(AP) Google contact lens could be option for diabetics
By MARTHA MENDOZA
AP National Writer
MOUNTAIN VIEW, Calif.
Brian Otis gingerly holds what looks like a typical contact lens on his index finger. Look closer. Sandwiched in this lens are two twinkling glitter-specks loaded with tens of thousands of miniaturized transistors. It’s ringed with a hair-thin antenna. Together these remarkable miniature electronics can monitor glucose levels in tears of diabetics and then wirelessly transmit them to a handheld device.
During years of soldering hair-thin wires to miniaturize electronics, Otis burned his fingertips so often that he can no longer feel the tiny chips he made from scratch in Google’s Silicon Valley headquarters, a small price to pay for what he says is the smallest wireless glucose sensor ever made.
Just 35 miles away in the beach town of Santa Cruz, high school soccer coach and university senior Michael Vahradian, 21, has his own set of fingertip callouses, his from pricking himself up to 10 times a day for the past 17 years to draw blood for his glucose meter. A cellphone-sized pump on his hip that attaches to a flexible tube implanted in his stomach shoots rapid-acting insulin into his body around the clock.
The idea that all of that monitoring could be going on passively, through a contact lens, is especially promising for the world’s 382 million diabetics who need insulin and keep a close watch on their blood sugar.
The prototype, which Google says will take at least five years to reach consumers, is one of several medical devices being designed by companies to make glucose monitoring for diabetic patients more convenient and less invasive than traditional finger pricks.
The contact lenses were developed during the past 18 months in the clandestine Google X lab that also came up with a driverless car, Google’s Web-surfing eyeglasses and Project Loon, a network of large balloons designed to beam the Internet to unwired places.
But research on the contact lenses began several years earlier at the University of Washington, where scientists worked under National Science Foundation funding. Until Thursday, when Google shared information about the project with The Associated Press, the work had been kept under wraps.
American Diabetes Association board chair Dwight Holing said he’s gratified that creative scientists are searching for solutions for people with diabetes but warned that the device must provide accurate and timely information.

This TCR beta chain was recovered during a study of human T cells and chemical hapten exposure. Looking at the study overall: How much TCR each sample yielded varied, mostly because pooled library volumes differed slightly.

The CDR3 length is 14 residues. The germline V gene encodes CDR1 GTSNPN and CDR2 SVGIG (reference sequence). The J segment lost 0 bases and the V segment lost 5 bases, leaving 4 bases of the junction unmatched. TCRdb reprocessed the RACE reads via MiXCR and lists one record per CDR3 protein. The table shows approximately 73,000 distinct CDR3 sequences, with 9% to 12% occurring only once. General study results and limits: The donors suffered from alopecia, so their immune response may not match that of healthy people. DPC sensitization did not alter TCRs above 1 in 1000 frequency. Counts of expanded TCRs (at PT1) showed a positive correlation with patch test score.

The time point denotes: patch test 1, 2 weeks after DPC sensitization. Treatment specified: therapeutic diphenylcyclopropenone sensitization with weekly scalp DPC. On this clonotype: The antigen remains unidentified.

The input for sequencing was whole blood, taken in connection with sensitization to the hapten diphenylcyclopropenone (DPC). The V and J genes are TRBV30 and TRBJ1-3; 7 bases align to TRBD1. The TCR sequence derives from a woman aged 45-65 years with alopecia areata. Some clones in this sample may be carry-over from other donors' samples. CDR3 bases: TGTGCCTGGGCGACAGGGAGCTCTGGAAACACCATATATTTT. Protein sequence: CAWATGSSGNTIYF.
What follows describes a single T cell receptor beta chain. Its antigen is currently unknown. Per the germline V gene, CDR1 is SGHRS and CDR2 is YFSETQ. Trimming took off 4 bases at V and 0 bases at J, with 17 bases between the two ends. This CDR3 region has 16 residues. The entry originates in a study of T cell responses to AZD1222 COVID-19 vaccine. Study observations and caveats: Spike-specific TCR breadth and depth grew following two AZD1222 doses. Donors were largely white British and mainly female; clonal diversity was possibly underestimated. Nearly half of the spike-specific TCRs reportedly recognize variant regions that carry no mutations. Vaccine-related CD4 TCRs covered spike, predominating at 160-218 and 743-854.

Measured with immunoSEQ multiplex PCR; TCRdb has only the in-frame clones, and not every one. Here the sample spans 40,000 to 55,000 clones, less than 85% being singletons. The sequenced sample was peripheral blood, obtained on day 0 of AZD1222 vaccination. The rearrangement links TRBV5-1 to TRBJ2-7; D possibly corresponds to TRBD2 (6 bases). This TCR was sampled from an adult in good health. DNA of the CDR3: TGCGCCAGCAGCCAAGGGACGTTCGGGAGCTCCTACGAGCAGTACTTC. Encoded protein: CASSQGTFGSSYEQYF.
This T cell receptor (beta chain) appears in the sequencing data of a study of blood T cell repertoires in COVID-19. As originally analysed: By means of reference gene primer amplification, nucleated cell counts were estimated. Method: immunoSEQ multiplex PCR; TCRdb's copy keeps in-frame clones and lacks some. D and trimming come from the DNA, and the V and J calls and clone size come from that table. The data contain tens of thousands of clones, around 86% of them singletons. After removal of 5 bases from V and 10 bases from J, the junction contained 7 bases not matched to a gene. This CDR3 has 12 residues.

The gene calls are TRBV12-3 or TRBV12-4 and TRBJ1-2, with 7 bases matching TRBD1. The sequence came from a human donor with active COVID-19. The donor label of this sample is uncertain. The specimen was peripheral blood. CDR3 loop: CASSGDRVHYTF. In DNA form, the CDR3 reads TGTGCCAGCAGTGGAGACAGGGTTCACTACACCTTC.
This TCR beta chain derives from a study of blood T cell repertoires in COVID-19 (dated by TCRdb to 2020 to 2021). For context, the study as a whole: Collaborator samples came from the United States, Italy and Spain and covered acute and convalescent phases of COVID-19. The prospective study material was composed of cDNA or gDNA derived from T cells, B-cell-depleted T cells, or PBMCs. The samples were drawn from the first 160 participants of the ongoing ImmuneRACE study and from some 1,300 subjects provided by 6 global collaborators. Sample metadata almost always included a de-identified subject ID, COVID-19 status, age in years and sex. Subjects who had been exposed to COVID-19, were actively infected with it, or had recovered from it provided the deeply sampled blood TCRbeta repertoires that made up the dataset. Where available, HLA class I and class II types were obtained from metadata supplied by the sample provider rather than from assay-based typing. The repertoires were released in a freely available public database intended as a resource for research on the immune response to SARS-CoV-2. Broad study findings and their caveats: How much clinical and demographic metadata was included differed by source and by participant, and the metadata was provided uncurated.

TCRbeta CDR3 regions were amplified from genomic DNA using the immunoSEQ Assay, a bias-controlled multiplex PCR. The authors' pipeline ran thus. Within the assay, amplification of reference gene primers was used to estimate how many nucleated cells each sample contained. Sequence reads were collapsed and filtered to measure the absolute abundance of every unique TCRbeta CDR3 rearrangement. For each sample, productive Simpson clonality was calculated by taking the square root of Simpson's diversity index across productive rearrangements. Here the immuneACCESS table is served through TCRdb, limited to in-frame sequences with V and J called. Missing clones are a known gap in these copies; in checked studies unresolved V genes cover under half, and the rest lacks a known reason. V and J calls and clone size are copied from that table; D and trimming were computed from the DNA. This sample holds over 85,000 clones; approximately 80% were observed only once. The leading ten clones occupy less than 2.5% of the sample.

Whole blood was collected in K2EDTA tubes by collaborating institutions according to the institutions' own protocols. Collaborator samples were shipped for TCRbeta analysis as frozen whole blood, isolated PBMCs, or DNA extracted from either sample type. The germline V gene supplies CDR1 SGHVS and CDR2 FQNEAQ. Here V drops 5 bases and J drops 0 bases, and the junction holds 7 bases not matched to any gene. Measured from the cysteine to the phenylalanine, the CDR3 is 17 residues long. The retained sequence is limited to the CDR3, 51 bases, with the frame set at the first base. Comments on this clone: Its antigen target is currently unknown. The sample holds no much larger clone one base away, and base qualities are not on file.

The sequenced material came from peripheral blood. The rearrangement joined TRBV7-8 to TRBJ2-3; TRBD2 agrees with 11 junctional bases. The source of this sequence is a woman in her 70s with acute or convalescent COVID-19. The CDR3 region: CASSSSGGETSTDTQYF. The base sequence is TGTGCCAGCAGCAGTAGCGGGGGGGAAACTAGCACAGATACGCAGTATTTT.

Other non-needle glucose monitoring systems are also in the works, including a similar contact lens by Netherlands-based NovioSense, a minuscule, flexible spring that is tucked under an eyelid. Israel-based OrSense has already tested a thumb cuff, and there have been early designs for tattoos and saliva sensors.
A wristwatch monitor was approved by the FDA in 2001, but patients said the low level electric currents pulling fluid from their skin was painful, and it was buggy.
Palo Alto Medical Foundation endocrinologist Dr. Larry Levin said it was remarkable and important that a tech firm like Google is getting into the medical field and that he’d like to be able to offer his patients a pain-free alternative from either pricking their fingers or living with a thick needle embedded in their stomach for constant monitoring.
Worldwide, the glucose-monitoring devices market is expected to be more than $16 billion by the end of this year, according to analysts at Renub Research.
The Google team built the wireless chips in clean rooms and used advanced engineering to get integrated circuits and a glucose sensor into such a small space.
Researchers also had to build in a system to pull energy from incoming radio frequency waves to power the device enough to collect and transmit one glucose reading per second. The embedded electronics in the lens don’t obscure vision because they lie outside the eye’s pupil and iris.
Google is now looking for partners with experience bringing similar products to market. Google officials declined to say how many people worked on the project or how much the firm has invested in it.
Dr. David Klonoff, medical director of the diabetes research institute at Mills-Peninsula Health Services in San Mateo, worked with Google to see whether glucose is present in tears and whether the amount of glucose is proportional to the amount of glucose in blood. He’s still analyzing but optimistic about his findings and warns there are many potential pitfalls.
One is figuring out how to correlate glucose levels in tears as compared with blood. And what happens on windy days, while chopping onions or during very sad movies? As with any medical device, it would need to be tested and proved accurate, safe, and at least as good as other types of glucose sensors available now to win FDA approval.
Karen Rose Tank, who left her career as an economist to be a health and wellness coach after her Type 1 diabetes diagnosis 18 years ago, also is encouraged that new glucose monitoring methods may be on the horizon.
Follow Martha Mendoza at https://twitter.com/mendozamartha